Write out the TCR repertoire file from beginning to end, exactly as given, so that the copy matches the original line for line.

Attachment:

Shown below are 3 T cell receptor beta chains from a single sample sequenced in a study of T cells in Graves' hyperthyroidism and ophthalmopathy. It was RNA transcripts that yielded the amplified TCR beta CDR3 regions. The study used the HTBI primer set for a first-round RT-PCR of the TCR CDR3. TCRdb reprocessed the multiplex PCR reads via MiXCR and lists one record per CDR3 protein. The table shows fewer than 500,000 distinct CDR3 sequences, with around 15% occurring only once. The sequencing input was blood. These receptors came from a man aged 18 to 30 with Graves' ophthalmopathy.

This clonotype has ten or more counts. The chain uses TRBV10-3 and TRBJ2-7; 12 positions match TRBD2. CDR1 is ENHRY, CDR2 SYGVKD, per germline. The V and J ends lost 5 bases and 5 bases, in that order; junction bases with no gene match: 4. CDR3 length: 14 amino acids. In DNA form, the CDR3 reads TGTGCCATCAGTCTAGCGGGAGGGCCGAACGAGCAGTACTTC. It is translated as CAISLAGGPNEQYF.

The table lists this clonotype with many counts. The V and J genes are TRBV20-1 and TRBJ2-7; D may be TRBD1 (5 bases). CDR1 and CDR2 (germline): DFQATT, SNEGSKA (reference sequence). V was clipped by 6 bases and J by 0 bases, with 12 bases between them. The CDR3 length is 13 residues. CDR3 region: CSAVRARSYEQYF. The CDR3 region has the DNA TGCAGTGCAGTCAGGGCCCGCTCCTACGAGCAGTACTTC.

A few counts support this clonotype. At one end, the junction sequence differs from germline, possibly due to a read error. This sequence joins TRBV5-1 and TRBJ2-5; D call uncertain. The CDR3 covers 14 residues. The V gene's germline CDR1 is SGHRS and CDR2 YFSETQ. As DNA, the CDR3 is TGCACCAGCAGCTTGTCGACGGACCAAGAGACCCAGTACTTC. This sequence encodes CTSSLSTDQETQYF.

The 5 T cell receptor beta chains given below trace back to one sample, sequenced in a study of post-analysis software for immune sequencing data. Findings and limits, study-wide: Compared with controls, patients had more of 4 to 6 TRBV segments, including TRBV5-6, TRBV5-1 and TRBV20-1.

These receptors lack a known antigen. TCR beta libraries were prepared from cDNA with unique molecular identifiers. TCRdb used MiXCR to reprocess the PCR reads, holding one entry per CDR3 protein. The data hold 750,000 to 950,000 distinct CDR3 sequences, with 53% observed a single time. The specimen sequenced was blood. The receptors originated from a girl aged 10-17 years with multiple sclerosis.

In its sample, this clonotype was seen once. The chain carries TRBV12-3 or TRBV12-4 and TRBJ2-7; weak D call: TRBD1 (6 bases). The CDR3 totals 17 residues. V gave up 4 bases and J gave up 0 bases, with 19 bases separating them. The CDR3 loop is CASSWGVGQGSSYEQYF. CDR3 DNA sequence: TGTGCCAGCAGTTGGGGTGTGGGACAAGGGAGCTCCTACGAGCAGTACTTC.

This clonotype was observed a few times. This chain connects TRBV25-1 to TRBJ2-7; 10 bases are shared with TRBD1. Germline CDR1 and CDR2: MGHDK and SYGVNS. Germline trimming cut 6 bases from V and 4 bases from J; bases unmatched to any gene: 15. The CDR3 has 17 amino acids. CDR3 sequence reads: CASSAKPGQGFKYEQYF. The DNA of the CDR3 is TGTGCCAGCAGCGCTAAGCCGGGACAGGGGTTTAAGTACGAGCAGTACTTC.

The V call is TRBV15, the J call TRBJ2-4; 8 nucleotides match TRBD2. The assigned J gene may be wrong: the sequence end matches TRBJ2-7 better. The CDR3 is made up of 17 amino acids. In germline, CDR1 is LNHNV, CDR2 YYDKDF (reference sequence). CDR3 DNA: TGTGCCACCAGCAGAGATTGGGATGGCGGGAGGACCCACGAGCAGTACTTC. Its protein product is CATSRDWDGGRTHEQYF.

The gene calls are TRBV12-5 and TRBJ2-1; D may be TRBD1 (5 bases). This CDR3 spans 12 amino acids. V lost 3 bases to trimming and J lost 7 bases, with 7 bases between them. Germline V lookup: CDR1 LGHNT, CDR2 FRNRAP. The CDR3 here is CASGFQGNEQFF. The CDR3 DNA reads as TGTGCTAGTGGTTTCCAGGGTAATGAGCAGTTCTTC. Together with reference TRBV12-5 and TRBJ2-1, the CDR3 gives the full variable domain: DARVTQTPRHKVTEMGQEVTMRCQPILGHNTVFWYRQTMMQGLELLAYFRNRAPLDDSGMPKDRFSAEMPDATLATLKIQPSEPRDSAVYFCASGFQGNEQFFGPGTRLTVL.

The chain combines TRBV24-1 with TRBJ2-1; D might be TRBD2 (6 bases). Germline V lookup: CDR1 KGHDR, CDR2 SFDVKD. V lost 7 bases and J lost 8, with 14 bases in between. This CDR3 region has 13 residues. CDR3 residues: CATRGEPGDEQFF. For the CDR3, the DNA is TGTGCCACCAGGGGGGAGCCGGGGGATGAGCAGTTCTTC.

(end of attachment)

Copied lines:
Shown below are 3 T cell receptor beta chains from a single sample sequenced in a study of T cells in Graves' hyperthyroidism and ophthalmopathy. It was RNA transcripts that yielded the amplified TCR beta CDR3 regions. The study used the HTBI primer set for a first-round RT-PCR of the TCR CDR3. TCRdb reprocessed the multiplex PCR reads via MiXCR and lists one record per CDR3 protein. The table shows fewer than 500,000 distinct CDR3 sequences, with around 15% occurring only once. The sequencing input was blood. These receptors came from a man aged 18 to 30 with Graves' ophthalmopathy.

This clonotype has ten or more counts. The chain uses TRBV10-3 and TRBJ2-7; 12 positions match TRBD2. CDR1 is ENHRY, CDR2 SYGVKD, per germline. The V and J ends lost 5 bases and 5 bases, in that order; junction bases with no gene match: 4. CDR3 length: 14 amino acids. In DNA form, the CDR3 reads TGTGCCATCAGTCTAGCGGGAGGGCCGAACGAGCAGTACTTC. It is translated as CAISLAGGPNEQYF.

The table lists this clonotype with many counts. The V and J genes are TRBV20-1 and TRBJ2-7; D may be TRBD1 (5 bases). CDR1 and CDR2 (germline): DFQATT, SNEGSKA (reference sequence). V was clipped by 6 bases and J by 0 bases, with 12 bases between them. The CDR3 length is 13 residues. CDR3 region: CSAVRARSYEQYF. The CDR3 region has the DNA TGCAGTGCAGTCAGGGCCCGCTCCTACGAGCAGTACTTC.

A few counts support this clonotype. At one end, the junction sequence differs from germline, possibly due to a read error. This sequence joins TRBV5-1 and TRBJ2-5; D call uncertain. The CDR3 covers 14 residues. The V gene's germline CDR1 is SGHRS and CDR2 YFSETQ. As DNA, the CDR3 is TGCACCAGCAGCTTGTCGACGGACCAAGAGACCCAGTACTTC. This sequence encodes CTSSLSTDQETQYF.

The 5 T cell receptor beta chains given below trace back to one sample, sequenced in a study of post-analysis software for immune sequencing data. Findings and limits, study-wide: Compared with controls, patients had more of 4 to 6 TRBV segments, including TRBV5-6, TRBV5-1 and TRBV20-1.

These receptors lack a known antigen. TCR beta libraries were prepared from cDNA with unique molecular identifiers. TCRdb used MiXCR to reprocess the PCR reads, holding one entry per CDR3 protein. The data hold 750,000 to 950,000 distinct CDR3 sequences, with 53% observed a single time. The specimen sequenced was blood. The receptors originated from a girl aged 10-17 years with multiple sclerosis.

In its sample, this clonotype was seen once. The chain carries TRBV12-3 or TRBV12-4 and TRBJ2-7; weak D call: TRBD1 (6 bases). The CDR3 totals 17 residues. V gave up 4 bases and J gave up 0 bases, with 19 bases separating them. The CDR3 loop is CASSWGVGQGSSYEQYF. CDR3 DNA sequence: TGTGCCAGCAGTTGGGGTGTGGGACAAGGGAGCTCCTACGAGCAGTACTTC.

This clonotype was observed a few times. This chain connects TRBV25-1 to TRBJ2-7; 10 bases are shared with TRBD1. Germline CDR1 and CDR2: MGHDK and SYGVNS. Germline trimming cut 6 bases from V and 4 bases from J; bases unmatched to any gene: 15. The CDR3 has 17 amino acids. CDR3 sequence reads: CASSAKPGQGFKYEQYF. The DNA of the CDR3 is TGTGCCAGCAGCGCTAAGCCGGGACAGGGGTTTAAGTACGAGCAGTACTTC.

The V call is TRBV15, the J call TRBJ2-4; 8 nucleotides match TRBD2. The assigned J gene may be wrong: the sequence end matches TRBJ2-7 better. The CDR3 is made up of 17 amino acids. In germline, CDR1 is LNHNV, CDR2 YYDKDF (reference sequence). CDR3 DNA: TGTGCCACCAGCAGAGATTGGGATGGCGGGAGGACCCACGAGCAGTACTTC. Its protein product is CATSRDWDGGRTHEQYF.

The gene calls are TRBV12-5 and TRBJ2-1; D may be TRBD1 (5 bases). This CDR3 spans 12 amino acids. V lost 3 bases to trimming and J lost 7 bases, with 7 bases between them. Germline V lookup: CDR1 LGHNT, CDR2 FRNRAP. The CDR3 here is CASGFQGNEQFF. The CDR3 DNA reads as TGTGCTAGTGGTTTCCAGGGTAATGAGCAGTTCTTC. Together with reference TRBV12-5 and TRBJ2-1, the CDR3 gives the full variable domain: DARVTQTPRHKVTEMGQEVTMRCQPILGHNTVFWYRQTMMQGLELLAYFRNRAPLDDSGMPKDRFSAEMPDATLATLKIQPSEPRDSAVYFCASGFQGNEQFFGPGTRLTVL.

The chain combines TRBV24-1 with TRBJ2-1; D might be TRBD2 (6 bases). Germline V lookup: CDR1 KGHDR, CDR2 SFDVKD. V lost 7 bases and J lost 8, with 14 bases in between. This CDR3 region has 13 residues. CDR3 residues: CATRGEPGDEQFF. For the CDR3, the DNA is TGTGCCACCAGGGGGGAGCCGGGGGATGAGCAGTTCTTC.